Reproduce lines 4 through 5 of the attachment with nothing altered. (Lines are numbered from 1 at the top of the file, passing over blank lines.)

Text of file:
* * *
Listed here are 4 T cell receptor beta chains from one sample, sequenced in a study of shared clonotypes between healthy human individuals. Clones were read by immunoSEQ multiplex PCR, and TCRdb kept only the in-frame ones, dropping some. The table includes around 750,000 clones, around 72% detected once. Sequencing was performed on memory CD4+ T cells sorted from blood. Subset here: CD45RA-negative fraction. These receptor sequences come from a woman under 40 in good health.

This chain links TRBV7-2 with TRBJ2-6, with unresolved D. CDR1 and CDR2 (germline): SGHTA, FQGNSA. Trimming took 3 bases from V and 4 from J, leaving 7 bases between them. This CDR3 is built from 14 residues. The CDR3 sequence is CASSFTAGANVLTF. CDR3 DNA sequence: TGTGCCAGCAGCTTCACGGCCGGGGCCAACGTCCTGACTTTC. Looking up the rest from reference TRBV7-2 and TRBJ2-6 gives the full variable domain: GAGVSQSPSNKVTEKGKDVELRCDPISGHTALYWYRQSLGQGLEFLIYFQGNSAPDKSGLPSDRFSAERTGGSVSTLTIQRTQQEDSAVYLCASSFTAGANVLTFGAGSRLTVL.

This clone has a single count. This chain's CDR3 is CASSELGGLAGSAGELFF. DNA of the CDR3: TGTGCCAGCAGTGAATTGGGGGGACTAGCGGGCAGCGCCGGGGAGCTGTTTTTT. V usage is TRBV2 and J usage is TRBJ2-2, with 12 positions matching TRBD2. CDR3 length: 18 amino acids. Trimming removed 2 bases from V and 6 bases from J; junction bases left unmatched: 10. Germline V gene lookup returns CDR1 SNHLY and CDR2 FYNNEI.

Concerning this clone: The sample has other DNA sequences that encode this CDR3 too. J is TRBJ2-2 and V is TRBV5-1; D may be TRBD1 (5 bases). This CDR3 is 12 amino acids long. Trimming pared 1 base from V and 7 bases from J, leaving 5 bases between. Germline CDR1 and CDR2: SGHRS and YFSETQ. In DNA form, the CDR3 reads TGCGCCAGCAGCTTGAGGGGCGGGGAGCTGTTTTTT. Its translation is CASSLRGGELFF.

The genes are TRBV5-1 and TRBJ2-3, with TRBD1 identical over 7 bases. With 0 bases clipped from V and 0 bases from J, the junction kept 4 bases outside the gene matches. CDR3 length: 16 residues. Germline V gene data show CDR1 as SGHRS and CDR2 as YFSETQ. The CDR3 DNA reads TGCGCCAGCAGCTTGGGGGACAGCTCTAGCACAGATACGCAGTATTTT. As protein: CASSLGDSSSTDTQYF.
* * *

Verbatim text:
Concerning this clone: The sample has other DNA sequences that encode this CDR3 too. J is TRBJ2-2 and V is TRBV5-1; D may be TRBD1 (5 bases). This CDR3 is 12 amino acids long. Trimming pared 1 base from V and 7 bases from J, leaving 5 bases between. Germline CDR1 and CDR2: SGHRS and YFSETQ. In DNA form, the CDR3 reads TGCGCCAGCAGCTTGAGGGGCGGGGAGCTGTTTTTT. Its translation is CASSLRGGELFF.

The genes are TRBV5-1 and TRBJ2-3, with TRBD1 identical over 7 bases. With 0 bases clipped from V and 0 bases from J, the junction kept 4 bases outside the gene matches. CDR3 length: 16 residues. Germline V gene data show CDR1 as SGHRS and CDR2 as YFSETQ. The CDR3 DNA reads TGCGCCAGCAGCTTGGGGGACAGCTCTAGCACAGATACGCAGTATTTT. As protein: CASSLGDSSSTDTQYF.